Donor satisfaction isn’t measured only by dollars raised. Your organization’s sustainability rests equally as much on how satisfied your donors are with how well you are attacking your mission, how well you are treating them and using their donations, and how much they feel they can trust in you for the future.
Conducting this kind of a survey isn’t easy to do, and the task moves to the back burner all too often. If you can’t hire a professional consultant to conduct a scientific inquiry, and if you’re not currently involved in a feasibility study in anticipation of your next campaign, there are online services (like survey monkey) who provide templates and analytics to guide you through the survey process. You’ll also want to consult books and online resources for ideas on particular aspects of surveying.
Here are a few basics to consider when getting started on assessing what your donors think of you and how satisfactory their interactions with you are:
First, always tell the person you are asking what the purpose of your survey is. Your purpose might be to better understand how donors perceive your organization’s effectiveness, what impels them to contribute, what areas of your activities draw the greatest interest, how they perceive your staff, to what degree is the message you think you’re sending the one the donor is receiving. Don’t try to tackle too much. The greater the time commitment required to complete the survey, the fewer responses you’ll get. And you risk being a “pain in the neck” and losing an otherwise favorable ranking.
Advance planning should identify 5-10 questions you’d like to address. In choosing questions, consider what use you will make of the information you receive. Let’s look at some questions you might include to measure the perception of your organization in the community:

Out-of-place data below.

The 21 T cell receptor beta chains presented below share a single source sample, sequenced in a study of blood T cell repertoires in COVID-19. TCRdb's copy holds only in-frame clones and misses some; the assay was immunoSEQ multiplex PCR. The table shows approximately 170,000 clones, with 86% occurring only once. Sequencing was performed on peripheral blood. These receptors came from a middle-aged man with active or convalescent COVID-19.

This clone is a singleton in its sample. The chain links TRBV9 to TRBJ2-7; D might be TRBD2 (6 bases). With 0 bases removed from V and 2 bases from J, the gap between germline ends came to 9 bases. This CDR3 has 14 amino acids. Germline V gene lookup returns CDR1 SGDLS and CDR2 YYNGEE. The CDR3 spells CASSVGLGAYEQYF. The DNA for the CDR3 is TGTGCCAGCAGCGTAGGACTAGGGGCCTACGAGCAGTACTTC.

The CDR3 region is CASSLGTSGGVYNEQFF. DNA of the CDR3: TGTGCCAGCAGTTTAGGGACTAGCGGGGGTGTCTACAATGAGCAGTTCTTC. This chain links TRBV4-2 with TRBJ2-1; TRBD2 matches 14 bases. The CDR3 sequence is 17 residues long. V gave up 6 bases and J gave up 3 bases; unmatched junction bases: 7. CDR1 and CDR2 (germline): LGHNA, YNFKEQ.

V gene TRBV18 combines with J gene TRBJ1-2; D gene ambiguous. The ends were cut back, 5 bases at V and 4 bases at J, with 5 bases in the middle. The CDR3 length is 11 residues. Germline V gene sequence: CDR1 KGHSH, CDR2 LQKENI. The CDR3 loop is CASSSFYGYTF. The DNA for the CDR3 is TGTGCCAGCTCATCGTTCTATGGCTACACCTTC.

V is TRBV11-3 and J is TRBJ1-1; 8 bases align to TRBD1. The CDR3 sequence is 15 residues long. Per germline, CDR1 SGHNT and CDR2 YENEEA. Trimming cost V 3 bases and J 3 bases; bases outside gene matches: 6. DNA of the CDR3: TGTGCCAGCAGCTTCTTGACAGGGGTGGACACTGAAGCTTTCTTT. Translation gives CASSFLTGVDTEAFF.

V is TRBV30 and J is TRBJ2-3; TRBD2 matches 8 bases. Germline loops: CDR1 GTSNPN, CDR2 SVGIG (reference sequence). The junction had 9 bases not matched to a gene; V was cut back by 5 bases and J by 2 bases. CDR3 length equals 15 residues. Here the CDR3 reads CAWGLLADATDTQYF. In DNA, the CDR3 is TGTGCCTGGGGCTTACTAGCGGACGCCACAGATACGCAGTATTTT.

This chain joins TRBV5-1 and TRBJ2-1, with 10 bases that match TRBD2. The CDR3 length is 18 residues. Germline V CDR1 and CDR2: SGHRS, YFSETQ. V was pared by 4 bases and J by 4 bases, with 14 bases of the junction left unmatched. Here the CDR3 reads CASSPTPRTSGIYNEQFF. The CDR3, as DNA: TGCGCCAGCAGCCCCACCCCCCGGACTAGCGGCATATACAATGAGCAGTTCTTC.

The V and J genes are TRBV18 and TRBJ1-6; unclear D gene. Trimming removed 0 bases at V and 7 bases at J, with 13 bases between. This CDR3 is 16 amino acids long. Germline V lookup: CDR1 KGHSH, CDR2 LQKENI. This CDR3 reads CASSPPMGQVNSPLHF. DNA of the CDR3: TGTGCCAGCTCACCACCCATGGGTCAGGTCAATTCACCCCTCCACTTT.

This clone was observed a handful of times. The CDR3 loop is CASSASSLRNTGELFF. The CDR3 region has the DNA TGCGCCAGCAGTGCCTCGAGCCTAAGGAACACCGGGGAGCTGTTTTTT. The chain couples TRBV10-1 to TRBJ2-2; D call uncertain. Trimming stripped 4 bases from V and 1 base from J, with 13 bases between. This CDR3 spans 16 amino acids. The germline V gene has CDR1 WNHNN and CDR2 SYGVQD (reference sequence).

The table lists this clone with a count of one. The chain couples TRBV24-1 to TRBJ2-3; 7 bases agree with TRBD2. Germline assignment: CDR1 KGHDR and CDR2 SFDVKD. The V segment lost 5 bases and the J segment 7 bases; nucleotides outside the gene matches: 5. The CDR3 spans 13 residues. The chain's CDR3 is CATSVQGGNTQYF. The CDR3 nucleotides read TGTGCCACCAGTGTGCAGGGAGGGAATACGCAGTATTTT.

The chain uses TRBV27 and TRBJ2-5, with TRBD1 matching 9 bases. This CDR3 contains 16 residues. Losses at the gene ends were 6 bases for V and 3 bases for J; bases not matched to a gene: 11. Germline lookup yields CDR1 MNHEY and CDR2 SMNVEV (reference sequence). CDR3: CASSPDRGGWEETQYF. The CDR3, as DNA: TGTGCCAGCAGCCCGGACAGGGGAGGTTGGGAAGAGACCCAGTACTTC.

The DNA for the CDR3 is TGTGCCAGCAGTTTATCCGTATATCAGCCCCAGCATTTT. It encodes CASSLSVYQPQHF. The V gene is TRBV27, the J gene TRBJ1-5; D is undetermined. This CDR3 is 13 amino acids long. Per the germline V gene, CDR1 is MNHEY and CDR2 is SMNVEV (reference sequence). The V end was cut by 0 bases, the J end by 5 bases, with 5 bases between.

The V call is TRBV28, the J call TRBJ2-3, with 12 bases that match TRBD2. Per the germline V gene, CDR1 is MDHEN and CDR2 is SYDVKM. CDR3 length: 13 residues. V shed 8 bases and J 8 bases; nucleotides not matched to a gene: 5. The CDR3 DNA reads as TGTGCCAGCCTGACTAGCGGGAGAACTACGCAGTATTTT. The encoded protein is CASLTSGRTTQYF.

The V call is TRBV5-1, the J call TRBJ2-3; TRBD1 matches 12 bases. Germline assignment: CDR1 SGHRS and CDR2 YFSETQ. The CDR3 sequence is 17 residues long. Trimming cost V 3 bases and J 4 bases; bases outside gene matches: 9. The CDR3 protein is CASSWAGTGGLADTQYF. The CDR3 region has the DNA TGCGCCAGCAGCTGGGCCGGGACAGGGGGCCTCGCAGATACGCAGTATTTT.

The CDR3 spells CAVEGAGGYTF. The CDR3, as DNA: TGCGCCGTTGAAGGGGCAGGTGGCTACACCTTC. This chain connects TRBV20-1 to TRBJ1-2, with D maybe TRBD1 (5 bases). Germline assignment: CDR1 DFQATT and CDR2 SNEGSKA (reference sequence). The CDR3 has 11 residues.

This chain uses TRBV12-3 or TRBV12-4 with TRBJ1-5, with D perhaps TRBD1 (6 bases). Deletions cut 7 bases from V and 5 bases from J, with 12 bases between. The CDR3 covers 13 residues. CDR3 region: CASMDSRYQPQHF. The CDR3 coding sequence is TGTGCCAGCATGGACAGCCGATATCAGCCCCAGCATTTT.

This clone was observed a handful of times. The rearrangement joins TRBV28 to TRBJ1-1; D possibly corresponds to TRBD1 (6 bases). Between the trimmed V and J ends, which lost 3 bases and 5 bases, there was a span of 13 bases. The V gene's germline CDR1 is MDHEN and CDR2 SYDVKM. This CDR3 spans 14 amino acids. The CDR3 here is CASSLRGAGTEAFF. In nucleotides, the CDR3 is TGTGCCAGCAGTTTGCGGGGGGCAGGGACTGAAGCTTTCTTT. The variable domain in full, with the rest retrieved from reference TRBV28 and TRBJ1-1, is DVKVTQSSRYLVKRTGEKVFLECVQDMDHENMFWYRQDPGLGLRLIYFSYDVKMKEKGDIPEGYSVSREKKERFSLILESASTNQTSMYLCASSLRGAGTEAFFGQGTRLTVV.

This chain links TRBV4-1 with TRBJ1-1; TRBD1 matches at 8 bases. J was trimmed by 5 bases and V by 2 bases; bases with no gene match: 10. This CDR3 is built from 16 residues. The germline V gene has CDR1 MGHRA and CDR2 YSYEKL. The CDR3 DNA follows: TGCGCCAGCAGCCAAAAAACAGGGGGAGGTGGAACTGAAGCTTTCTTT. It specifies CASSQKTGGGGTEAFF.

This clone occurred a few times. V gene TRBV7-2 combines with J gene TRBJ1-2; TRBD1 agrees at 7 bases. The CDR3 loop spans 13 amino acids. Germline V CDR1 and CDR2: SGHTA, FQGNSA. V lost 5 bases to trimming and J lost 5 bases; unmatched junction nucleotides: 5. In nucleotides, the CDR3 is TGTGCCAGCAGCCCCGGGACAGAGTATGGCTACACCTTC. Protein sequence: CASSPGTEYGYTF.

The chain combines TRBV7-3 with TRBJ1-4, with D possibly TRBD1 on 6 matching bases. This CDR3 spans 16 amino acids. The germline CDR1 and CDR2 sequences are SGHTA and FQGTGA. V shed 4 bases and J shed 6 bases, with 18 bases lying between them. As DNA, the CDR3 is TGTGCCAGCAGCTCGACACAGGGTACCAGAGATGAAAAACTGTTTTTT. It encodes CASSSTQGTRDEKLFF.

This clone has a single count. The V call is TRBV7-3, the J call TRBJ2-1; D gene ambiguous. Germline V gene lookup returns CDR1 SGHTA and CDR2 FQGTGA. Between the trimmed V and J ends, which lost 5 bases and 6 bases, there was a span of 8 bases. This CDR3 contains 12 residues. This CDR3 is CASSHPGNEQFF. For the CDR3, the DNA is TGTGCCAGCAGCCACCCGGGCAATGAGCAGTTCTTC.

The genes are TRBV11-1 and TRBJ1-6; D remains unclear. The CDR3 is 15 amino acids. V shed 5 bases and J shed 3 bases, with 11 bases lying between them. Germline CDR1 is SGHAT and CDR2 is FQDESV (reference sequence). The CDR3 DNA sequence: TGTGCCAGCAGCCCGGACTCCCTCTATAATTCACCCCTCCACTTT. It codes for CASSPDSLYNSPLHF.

How well does the person understand what we do? What do they perceive as our mission?
Do they identify other organizations as better suited to do what we do?
What do they see as our strengths? What could we do better?
How well do they believe we are using their dollars?
What would be the most compelling reason for others in the community to support us?
How effective are our materials?
And always include space for anything else the responder would like to say to you.
Read up on how to frame your questions and how to format possible responses (Always, sometimes, never; write a comment; on a scale of 1-10). Your survey is of little value if all the answers say you are wonderful.
There’s no anticipating what you will learn. The outcome might be something entirely other than what you expect. But you’ll no longer be operating under untested assumptions about who gives to you and why.
Once you glean the information, then you launch a plan for how you intend to address these concerns.
And make a plan for the next survey you should do—the next area of donor experience you need to have more information about. Good luck!